The Gresley bug now began to bite and longing eyes were cast at British Rail tender forms. For some time several members had been paying in to a small account of their own with the aim of getting a club car for use by fund members. The fund itself was in urgent need of a stores van as the LSWR van and the S coach were full of spares and materials. On one long weekend a group of Fund members headed North to inspect a number of vehicles; Knottingley, to see a riding van, York to see a POT (Post Office Tender), Leeds to look up the N7 loco bound for Chappel, though a buffet car was also inspected. The outcome early in 1974 was the purchase of three Gresley vehicles now easily recognisable as the Knottingley coach (18033), POT (70268E) and buffet car (9122E) on our stock list. As only the POT was Fund property no major cash crisi occurred and the £400 outlay proved to be worthwhile. To find a home for these was the next problem and we turned to our CEGB friends at Rye House who very kindly, mainly through the efforts of the late Ralph Sutton, agreed to lease us a siding at the power station. Thus began an association that lasted until 1978. Members eyes were renowned for their rovability for even as early as 1972 other locos had been the subject of discussion; a pannier tank from London Transport, a large RSH 0-6-0t at Whittle, Northumberland and now eyes looked to the Midlands and at Hams Hall power station. Visits by members confirmed that only one of their three RSH locos, which were the same type as 7597 was workable. The other two would eventually be disposed of, and therefore several members agreed to form the “13 group” with the eventual aim of purchasing 7846 for the fund. It proved to be quite a short wait for in April “13 Group” purchased 7846 from Hams Hall. A subsequent ballot of owners saw 7846 join the Fund stock list shortly afterwards moving South to a temporary home at Rye House power station. In the meantime 7597 was still up on blocks at Chappel. Work had not stopped but had slowed down considerably and the working members found it easy to drop tools and go out for rides, to the newly started Colne Valley railway, or to the North Norfolk (would you believe to look at a prospective RSH loco purchase?). Eventually patience gave out, the lathe was comandereed and the bearings were skimmed out to size. This was the turning point and now we were putting the engine back together instead of pulling it apart. The bearings were bedded on to their journals and the reconstruction work started. Bearings, axleboxes (with rear oil pots), spring hangers, top coat paint everywhere culminating in the lowering of 7597 back on to its wheels early in 1975. But we are pushing on too fast for 1974 still deserves a few more lines yet.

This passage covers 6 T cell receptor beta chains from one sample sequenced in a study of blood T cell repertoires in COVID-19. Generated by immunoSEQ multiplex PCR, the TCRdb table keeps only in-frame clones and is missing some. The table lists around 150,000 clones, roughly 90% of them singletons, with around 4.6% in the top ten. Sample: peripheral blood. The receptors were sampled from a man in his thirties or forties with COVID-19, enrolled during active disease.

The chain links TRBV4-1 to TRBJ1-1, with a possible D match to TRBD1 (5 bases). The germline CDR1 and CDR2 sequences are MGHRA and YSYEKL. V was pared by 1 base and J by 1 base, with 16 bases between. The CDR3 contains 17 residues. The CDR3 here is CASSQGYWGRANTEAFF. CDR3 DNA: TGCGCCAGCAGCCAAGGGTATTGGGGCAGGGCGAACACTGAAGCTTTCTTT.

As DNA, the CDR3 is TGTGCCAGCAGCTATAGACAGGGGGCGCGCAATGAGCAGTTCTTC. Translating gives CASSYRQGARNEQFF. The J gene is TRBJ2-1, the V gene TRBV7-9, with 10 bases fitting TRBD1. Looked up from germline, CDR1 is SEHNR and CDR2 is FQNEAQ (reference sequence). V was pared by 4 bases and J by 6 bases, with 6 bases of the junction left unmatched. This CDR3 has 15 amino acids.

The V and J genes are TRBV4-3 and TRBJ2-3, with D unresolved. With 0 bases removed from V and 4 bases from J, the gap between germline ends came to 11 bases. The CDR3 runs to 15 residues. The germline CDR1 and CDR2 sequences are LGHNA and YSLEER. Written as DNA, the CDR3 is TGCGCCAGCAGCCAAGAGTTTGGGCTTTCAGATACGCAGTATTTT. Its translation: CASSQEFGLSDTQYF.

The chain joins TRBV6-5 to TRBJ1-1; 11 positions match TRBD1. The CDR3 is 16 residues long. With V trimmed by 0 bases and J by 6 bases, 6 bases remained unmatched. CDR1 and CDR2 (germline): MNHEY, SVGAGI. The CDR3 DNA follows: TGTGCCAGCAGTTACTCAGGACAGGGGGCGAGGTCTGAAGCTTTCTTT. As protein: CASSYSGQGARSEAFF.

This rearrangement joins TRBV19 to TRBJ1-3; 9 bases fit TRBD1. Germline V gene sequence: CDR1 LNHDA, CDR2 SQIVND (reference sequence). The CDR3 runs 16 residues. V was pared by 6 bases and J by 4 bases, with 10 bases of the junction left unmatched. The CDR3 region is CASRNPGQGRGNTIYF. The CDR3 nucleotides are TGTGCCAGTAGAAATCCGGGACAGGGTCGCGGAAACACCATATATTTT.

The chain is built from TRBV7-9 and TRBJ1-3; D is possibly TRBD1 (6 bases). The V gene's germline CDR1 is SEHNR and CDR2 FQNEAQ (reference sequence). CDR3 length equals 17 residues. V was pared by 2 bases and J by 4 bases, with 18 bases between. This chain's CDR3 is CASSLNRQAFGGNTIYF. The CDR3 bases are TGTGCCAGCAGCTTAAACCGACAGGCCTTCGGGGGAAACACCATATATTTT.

It had become a custom for fund members to have an annual day out. In past years visits had been made to the Keighley and Worth Valley and North York Moors Railways and 1974’s visit was to the Lakeside railway. Six members headed north from Euston to Lancaster where a hired van conveyed them to Hatherthwaite. Here the members inspected the locomotives and rolling stock finally taking a ride to Lakeside and back and then back to Carnforth for a look round and then home enjoying a meal on the train. Other relief from Chappel were two working weeks at Quainton. Here the atmosphere changes to a pleasant easy going pace where there was no need of daily papers, television, etc. Work was our amusement and a few pints in the evening. We cooked our own evening meal on a portable gas stove and bloated bellies were the norm after our efforts. The “milk van” being an all wood job proved interestingly different and no effort was spared in getting it just right. New headstocks, body framing, panels and mouldings. Specially made mouldings for the cornice rail and stove enamelling of the roof fittings indicate the standard we were aiming for. At one time it was thought that it would go to the Stockton and Darlington celebrations but we were reluctant to allow it to travel by rail and no money was available to move it by road so it stayed at Quainton. With 97 back down on its’s wheels, members quickly put all of its fitting back on. Coupling rods, sand boxes, brake rigging went back into position. During the march open day at Chappel, 7597 was filled with water and a fire lit. Slowly it was warmed through for the tubes had been cold for over three years. A live steam test was scheduled for the following morning and this would see us back in operation or so we thought. Early the next day the fire was built up and the steady increase in temperature matched our rising elation until we went for a cup of tea and our three year drag was extended by another 12 months. A tube blew! In fact the next two days saw a great deal of effort to get 97 working but in the end rotten tubes defeated all efforts. Now here was a problem. An expensive and time consuming overhaul was insufficient and a new set of tubes were needed. The old tubes came out double quick and agreement was reached with the Stour Valley RPS to split the cost 50/50. The removal of the old tubes showed us other problems and the summer months of 1975 were spent replacing the upper supply pipes inside the boiler, fitting the new tiubes amd doing a lot of odds and ends.